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Anti-globalization movement

Anti-globalization movement
The anti-globalization movement, or counter-globalisation movement,[1] is critical of the globalization of corporate capitalism. The movement is also commonly referred to as the global justice movement,[2] alter-globalization movement, anti-globalist movement, anti-corporate globalization movement,[3] or movement against neoliberal globalization. Participants base their criticisms on a number of related ideas.[4] What is shared is that participants oppose what they see as large, multi-national corporations having unregulated political power, exercised through trade agreements and deregulated financial markets. Many anti-globalization activists call for forms of global integration that better provide democratic representation, advancement of human rights, fair trade and sustainable development and therefore feel the term "anti-globalization" is misleading.[6][7][8] Ideology and causes[edit] Opposition to international financial institutions and transnational corporations[edit]

Eurasianism The greatest extension of Russian Empire (dark green) and its spheres of influence (light green) Eurasianism (Russian: Евразийство, Yevraziystvo) is a political movement in Russia, formerly within the primarily Russian émigré community.[citation needed] Early 20th century[edit] Eurasianism was a political movement in the Russian emigre community in the 1920s. The movement posited that Russian civilization does not belong in the "European" category (somewhat borrowing from Slavophile ideas of Konstantin Leontyev), and that the October Revolution of the Bolsheviks was a necessary reaction to the rapid modernization of Russian society. The Eurasianists criticised the anti-Bolshevik activities of organizations such as ROVS, believing that the emigre community's energies would be better focused on preparing for this hoped for process of evolution. The key leaders of the Eurasianists were Prince Nikolai Trubetzkoy, P.N. Late 20th century[edit] Eurasian world for eurasianist political movement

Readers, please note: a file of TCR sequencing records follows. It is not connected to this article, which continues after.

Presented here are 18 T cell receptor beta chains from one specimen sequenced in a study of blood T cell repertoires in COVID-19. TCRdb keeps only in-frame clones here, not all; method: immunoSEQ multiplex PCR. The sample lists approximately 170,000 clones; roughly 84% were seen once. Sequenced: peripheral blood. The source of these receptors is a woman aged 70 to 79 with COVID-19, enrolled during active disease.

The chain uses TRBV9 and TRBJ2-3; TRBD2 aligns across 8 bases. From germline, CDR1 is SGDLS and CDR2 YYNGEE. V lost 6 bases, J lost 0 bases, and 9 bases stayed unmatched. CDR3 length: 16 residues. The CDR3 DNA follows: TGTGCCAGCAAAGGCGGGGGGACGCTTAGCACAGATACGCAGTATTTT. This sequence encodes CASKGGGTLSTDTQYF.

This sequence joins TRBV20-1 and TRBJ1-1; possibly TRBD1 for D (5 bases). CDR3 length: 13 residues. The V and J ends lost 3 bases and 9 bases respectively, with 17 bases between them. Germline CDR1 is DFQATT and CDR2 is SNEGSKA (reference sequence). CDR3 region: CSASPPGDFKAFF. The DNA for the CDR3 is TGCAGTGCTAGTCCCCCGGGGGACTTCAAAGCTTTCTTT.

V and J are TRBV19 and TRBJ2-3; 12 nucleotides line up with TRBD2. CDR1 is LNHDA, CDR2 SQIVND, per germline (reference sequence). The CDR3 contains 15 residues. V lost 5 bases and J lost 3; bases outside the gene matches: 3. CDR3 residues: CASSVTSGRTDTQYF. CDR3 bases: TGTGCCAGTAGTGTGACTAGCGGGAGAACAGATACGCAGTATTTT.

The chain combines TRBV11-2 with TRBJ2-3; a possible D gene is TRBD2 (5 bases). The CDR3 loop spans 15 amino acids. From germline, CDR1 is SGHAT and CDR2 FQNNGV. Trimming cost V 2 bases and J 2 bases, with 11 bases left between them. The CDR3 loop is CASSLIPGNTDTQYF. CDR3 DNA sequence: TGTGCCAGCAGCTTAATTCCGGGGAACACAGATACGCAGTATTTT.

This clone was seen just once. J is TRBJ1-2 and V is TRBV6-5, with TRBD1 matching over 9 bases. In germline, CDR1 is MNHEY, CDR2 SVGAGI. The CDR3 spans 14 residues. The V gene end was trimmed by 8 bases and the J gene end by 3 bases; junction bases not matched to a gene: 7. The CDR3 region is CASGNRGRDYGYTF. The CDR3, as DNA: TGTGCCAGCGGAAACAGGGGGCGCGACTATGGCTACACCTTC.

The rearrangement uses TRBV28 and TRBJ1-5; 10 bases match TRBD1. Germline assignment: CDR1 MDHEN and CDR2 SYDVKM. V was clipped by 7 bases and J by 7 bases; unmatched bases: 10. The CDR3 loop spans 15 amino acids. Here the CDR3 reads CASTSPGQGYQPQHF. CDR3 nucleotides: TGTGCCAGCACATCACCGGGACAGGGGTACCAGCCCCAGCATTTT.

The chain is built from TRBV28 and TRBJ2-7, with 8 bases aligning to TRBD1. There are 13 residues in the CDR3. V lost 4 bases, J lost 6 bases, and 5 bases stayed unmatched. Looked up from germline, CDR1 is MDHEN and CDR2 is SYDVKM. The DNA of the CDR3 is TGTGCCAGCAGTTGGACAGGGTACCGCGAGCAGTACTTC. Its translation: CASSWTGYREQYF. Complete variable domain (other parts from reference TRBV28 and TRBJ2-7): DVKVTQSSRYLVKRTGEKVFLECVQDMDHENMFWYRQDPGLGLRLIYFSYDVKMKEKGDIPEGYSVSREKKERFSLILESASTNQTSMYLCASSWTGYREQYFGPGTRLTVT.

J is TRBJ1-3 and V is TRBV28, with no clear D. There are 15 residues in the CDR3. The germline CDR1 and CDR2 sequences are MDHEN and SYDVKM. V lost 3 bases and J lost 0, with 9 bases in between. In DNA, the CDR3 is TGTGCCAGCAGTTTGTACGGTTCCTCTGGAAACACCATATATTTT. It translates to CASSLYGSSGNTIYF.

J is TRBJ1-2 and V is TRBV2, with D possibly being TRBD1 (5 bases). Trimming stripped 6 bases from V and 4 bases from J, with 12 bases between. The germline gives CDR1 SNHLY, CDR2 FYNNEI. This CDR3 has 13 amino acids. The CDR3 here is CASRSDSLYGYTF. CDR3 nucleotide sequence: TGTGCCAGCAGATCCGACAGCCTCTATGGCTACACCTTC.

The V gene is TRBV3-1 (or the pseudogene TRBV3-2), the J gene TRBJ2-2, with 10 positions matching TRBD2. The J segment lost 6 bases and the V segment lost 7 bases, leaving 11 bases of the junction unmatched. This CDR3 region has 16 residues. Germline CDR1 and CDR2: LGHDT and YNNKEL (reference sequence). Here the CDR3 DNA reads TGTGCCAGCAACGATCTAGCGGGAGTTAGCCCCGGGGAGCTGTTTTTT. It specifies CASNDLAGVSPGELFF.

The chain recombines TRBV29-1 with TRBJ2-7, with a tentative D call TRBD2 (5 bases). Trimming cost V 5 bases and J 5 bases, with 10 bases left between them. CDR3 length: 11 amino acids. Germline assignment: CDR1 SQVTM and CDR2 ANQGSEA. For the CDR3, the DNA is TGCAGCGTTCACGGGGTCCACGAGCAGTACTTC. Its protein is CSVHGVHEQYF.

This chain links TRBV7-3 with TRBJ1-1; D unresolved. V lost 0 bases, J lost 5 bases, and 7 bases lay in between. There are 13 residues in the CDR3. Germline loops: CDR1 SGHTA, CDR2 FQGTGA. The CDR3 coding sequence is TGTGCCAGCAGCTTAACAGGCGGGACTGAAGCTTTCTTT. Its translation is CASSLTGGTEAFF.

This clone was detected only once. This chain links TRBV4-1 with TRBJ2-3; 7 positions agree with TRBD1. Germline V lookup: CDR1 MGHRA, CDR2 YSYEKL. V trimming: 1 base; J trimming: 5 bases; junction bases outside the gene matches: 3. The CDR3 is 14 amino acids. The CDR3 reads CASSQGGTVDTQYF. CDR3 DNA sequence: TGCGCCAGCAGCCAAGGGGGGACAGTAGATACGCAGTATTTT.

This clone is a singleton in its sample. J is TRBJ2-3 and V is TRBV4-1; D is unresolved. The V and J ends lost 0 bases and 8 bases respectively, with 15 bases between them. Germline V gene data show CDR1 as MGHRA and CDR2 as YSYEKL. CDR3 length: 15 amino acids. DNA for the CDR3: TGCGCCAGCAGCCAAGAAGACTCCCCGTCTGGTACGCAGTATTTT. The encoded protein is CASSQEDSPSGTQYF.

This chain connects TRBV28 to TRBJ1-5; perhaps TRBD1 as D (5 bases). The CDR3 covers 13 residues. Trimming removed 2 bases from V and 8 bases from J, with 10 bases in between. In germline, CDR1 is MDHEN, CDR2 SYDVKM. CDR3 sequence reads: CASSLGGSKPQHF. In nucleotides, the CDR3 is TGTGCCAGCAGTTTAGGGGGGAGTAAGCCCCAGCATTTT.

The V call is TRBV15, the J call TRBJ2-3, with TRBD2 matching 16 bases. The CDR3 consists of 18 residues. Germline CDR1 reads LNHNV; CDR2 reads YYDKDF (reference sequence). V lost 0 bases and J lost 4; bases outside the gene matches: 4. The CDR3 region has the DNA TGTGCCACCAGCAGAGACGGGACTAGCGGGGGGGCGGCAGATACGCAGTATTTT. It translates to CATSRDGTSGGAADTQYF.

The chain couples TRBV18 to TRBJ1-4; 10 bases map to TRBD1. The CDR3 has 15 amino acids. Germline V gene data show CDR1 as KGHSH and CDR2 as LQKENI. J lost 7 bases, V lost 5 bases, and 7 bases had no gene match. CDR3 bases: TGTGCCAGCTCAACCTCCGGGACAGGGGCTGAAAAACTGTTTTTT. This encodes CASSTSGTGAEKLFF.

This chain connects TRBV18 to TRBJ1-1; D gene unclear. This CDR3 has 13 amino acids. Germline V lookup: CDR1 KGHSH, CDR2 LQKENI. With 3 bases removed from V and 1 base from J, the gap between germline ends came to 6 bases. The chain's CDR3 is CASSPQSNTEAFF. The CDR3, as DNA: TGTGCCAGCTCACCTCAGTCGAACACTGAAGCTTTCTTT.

Ecology movement The global ecology movement is based upon environmental protection, and is one of several new social movements that emerged at the end of the 1960s. As a values-driven social movement, it should be distinguished from the pre-existing science of ecology. Background[edit] Contemporary manifestations[edit] At least since the Rio de Janeiro Earth Summit in 1992, the discussion about sustainable development and sustainability has surfaced and partly replaced older ecological oriented ideologies.[2] This and the establishment of a global anti-globalization movement in the late 1990s can be seen as follow-ups to the ecological movement. Although Green parties have roots in the ecology movement, they are a separate movement. Radical-criminal factions[edit] A radical wing of the ecology movement opposes and actually illegally sabotages or destroys infrastructural capital of what they deem to be "Earth rapist" activities. See also[edit] References[edit] External links[edit]